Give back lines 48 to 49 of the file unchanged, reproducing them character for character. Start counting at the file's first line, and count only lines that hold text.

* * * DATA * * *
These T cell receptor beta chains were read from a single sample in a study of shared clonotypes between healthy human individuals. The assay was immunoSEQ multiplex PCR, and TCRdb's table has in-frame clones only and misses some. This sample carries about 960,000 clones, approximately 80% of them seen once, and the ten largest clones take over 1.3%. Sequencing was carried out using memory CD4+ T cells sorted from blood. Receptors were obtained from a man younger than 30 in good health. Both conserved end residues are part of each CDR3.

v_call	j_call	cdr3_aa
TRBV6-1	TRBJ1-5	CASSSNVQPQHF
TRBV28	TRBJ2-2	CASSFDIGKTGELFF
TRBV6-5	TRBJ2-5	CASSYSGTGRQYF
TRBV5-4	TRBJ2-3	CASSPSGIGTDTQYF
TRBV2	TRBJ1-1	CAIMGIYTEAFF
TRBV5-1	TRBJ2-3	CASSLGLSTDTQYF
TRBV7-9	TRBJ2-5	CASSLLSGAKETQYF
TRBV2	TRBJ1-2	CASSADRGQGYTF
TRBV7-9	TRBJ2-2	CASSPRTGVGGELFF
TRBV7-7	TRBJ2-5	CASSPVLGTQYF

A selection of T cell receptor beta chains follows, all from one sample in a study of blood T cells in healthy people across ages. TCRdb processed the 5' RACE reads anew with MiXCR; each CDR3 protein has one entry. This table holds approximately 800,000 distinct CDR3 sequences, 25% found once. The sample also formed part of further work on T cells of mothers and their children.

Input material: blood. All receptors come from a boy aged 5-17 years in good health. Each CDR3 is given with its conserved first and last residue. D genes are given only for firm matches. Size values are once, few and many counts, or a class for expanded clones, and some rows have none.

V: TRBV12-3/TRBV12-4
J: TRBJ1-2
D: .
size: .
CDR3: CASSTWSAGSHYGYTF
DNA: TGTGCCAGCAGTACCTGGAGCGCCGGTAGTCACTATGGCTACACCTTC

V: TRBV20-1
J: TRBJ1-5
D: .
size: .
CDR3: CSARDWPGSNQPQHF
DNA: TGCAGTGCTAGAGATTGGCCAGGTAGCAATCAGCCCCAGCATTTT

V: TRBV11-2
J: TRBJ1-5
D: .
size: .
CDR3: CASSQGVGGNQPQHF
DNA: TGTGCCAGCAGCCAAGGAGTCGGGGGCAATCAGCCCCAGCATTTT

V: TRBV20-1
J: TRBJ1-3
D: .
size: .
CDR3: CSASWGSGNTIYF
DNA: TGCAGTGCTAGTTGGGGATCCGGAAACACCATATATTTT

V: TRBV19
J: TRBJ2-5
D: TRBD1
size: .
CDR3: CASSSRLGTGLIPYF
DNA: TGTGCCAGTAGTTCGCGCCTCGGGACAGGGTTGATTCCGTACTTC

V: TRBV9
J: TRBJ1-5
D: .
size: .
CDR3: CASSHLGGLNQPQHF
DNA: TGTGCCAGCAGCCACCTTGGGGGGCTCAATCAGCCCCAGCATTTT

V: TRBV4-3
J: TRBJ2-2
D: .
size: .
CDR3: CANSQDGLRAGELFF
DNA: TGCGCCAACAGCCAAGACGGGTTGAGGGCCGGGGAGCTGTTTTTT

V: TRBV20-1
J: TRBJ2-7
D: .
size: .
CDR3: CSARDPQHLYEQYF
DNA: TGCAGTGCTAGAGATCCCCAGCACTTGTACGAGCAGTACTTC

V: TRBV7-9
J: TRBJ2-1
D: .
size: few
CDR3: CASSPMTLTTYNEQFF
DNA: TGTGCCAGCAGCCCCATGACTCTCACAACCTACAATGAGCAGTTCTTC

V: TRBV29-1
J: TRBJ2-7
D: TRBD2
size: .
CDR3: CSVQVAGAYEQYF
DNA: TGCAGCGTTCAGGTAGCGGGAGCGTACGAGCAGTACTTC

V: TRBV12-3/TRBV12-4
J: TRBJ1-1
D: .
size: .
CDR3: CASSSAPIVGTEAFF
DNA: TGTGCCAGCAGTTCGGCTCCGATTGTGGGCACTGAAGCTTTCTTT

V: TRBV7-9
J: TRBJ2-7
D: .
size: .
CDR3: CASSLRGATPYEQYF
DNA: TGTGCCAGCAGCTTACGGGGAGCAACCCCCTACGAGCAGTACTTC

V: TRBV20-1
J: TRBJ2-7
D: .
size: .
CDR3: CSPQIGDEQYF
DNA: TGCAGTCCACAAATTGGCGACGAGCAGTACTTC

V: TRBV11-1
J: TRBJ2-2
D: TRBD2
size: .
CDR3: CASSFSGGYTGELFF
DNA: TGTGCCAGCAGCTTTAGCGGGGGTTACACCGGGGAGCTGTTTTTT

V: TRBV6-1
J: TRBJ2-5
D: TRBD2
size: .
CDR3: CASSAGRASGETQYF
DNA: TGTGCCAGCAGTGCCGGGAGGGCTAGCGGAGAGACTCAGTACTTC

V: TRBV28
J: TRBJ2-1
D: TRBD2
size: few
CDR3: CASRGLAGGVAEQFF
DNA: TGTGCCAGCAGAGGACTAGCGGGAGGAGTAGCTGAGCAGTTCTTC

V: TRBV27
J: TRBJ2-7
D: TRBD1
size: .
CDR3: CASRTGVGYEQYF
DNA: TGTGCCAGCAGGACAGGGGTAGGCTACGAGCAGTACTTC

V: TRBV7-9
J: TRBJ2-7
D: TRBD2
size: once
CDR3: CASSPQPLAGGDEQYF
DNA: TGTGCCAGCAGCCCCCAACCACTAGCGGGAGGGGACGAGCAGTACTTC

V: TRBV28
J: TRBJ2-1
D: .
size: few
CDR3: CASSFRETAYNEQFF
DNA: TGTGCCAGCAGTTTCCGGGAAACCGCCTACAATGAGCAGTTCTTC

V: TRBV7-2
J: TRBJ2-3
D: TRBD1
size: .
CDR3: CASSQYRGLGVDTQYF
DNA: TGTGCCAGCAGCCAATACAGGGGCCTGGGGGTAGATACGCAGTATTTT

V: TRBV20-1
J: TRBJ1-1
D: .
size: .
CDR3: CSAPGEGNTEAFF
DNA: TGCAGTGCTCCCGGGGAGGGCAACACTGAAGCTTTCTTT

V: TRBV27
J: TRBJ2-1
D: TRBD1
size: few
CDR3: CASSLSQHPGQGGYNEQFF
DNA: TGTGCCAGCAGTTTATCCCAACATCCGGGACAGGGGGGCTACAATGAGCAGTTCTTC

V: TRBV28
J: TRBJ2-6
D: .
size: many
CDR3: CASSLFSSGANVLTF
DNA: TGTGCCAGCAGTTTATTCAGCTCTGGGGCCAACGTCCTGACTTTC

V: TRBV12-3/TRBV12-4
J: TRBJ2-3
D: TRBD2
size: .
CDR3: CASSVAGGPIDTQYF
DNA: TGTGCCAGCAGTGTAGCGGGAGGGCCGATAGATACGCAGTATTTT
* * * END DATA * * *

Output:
size: .
CDR3: CASSHLGGLNQPQHF